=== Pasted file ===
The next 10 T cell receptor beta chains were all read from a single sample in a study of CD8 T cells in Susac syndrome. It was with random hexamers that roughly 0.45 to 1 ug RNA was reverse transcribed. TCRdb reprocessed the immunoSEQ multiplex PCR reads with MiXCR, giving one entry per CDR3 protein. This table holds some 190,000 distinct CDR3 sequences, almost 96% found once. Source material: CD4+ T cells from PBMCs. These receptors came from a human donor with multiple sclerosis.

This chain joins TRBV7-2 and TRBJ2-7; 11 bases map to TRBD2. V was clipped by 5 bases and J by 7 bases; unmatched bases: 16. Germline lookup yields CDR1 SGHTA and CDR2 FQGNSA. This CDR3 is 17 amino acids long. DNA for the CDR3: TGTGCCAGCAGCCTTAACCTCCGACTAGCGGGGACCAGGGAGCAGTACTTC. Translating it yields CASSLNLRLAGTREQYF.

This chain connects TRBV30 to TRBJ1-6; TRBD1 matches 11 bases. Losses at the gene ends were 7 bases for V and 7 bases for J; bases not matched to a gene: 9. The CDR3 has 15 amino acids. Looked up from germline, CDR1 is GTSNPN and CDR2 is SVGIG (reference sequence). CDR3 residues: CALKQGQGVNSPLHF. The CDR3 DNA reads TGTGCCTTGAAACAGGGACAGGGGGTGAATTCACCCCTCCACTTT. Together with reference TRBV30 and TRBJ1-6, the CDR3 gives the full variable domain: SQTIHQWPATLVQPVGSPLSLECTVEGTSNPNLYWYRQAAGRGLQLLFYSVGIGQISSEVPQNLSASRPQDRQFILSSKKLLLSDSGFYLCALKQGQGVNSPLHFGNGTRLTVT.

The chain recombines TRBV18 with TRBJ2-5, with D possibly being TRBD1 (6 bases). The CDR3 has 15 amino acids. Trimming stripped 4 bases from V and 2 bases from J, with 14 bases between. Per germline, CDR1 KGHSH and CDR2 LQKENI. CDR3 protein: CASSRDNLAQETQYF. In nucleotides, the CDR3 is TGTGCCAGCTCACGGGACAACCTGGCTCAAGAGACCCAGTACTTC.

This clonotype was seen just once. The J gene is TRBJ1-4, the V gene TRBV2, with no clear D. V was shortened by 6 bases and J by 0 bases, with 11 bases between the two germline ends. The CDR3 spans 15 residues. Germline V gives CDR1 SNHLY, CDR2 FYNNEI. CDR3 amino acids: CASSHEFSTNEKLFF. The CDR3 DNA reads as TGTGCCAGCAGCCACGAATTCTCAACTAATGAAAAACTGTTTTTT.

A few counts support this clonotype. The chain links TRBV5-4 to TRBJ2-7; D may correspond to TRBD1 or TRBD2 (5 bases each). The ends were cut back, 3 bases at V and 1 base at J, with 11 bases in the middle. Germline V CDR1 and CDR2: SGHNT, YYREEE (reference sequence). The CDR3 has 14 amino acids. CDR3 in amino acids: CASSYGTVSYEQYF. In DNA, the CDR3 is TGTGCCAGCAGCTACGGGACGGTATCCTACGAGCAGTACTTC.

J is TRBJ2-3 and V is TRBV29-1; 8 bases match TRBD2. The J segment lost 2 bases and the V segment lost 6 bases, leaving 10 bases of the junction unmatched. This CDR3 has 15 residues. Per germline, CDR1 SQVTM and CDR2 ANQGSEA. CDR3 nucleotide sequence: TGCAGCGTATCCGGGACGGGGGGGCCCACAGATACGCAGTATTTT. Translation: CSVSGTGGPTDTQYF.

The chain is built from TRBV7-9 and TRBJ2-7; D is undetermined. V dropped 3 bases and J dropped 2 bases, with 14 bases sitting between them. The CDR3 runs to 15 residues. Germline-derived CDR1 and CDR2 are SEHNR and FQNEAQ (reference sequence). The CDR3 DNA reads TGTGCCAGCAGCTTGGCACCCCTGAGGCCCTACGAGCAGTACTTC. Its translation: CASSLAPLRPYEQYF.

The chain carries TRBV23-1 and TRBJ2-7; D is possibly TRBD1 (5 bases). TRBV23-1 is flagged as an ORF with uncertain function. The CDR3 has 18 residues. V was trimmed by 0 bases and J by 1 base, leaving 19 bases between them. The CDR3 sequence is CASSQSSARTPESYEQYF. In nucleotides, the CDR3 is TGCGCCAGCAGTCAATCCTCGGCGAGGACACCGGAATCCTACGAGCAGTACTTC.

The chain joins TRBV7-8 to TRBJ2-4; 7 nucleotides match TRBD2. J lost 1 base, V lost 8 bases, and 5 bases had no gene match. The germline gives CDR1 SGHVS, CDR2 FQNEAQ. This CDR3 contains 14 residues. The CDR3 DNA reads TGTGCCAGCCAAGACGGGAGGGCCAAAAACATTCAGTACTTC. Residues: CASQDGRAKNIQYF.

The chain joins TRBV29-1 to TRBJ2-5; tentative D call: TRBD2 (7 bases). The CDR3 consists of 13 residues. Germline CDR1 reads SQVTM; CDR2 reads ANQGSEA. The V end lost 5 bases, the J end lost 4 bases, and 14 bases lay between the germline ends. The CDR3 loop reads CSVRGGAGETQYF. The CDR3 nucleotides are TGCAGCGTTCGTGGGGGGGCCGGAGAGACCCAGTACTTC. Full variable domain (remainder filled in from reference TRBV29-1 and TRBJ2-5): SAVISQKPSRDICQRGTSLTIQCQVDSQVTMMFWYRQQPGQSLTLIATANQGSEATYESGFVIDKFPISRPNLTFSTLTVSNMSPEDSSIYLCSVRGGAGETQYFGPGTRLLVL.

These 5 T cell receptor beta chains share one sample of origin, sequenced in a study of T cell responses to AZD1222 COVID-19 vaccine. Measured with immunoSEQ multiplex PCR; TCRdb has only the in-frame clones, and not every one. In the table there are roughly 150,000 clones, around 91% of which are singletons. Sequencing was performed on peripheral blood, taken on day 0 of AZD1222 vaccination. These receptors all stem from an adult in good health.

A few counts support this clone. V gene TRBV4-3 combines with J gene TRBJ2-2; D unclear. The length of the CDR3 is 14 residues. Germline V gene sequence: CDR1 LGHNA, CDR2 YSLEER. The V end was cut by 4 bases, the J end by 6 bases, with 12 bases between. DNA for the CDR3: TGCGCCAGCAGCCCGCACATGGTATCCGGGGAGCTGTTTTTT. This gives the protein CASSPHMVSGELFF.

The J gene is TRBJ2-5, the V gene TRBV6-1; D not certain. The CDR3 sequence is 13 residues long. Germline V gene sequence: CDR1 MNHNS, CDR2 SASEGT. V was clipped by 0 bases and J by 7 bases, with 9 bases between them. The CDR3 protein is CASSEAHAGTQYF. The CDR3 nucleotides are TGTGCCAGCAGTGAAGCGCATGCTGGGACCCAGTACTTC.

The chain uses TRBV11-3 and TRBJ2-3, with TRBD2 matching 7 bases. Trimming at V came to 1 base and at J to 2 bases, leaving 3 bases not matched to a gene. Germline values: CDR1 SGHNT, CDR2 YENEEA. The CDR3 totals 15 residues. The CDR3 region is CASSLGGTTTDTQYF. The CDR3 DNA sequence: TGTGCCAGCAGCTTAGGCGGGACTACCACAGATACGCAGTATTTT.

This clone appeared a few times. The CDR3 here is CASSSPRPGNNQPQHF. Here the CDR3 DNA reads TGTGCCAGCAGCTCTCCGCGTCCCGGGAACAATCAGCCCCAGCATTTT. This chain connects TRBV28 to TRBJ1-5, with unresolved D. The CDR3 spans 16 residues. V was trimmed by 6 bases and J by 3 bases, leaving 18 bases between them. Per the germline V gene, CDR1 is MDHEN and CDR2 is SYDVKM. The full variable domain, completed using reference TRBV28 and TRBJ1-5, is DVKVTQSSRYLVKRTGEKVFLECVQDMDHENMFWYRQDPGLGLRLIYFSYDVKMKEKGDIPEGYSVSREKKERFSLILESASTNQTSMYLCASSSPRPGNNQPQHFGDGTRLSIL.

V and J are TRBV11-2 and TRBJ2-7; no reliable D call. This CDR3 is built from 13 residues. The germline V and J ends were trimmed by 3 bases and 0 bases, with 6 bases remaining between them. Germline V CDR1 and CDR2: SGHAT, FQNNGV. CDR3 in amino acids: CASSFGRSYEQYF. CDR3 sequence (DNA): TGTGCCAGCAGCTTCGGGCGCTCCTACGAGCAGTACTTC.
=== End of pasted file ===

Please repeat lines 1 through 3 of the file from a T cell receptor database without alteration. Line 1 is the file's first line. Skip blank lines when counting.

The next 10 T cell receptor beta chains were all read from a single sample in a study of CD8 T cells in Susac syndrome. It was with random hexamers that roughly 0.45 to 1 ug RNA was reverse transcribed. TCRdb reprocessed the immunoSEQ multiplex PCR reads with MiXCR, giving one entry per CDR3 protein. This table holds some 190,000 distinct CDR3 sequences, almost 96% found once. Source material: CD4+ T cells from PBMCs. These receptors came from a human donor with multiple sclerosis.

This chain joins TRBV7-2 and TRBJ2-7; 11 bases map to TRBD2. V was clipped by 5 bases and J by 7 bases; unmatched bases: 16. Germline lookup yields CDR1 SGHTA and CDR2 FQGNSA. This CDR3 is 17 amino acids long. DNA for the CDR3: TGTGCCAGCAGCCTTAACCTCCGACTAGCGGGGACCAGGGAGCAGTACTTC. Translating it yields CASSLNLRLAGTREQYF.

This chain connects TRBV30 to TRBJ1-6; TRBD1 matches 11 bases. Losses at the gene ends were 7 bases for V and 7 bases for J; bases not matched to a gene: 9. The CDR3 has 15 amino acids. Looked up from germline, CDR1 is GTSNPN and CDR2 is SVGIG (reference sequence). CDR3 residues: CALKQGQGVNSPLHF. The CDR3 DNA reads TGTGCCTTGAAACAGGGACAGGGGGTGAATTCACCCCTCCACTTT. Together with reference TRBV30 and TRBJ1-6, the CDR3 gives the full variable domain: SQTIHQWPATLVQPVGSPLSLECTVEGTSNPNLYWYRQAAGRGLQLLFYSVGIGQISSEVPQNLSASRPQDRQFILSSKKLLLSDSGFYLCALKQGQGVNSPLHFGNGTRLTVT.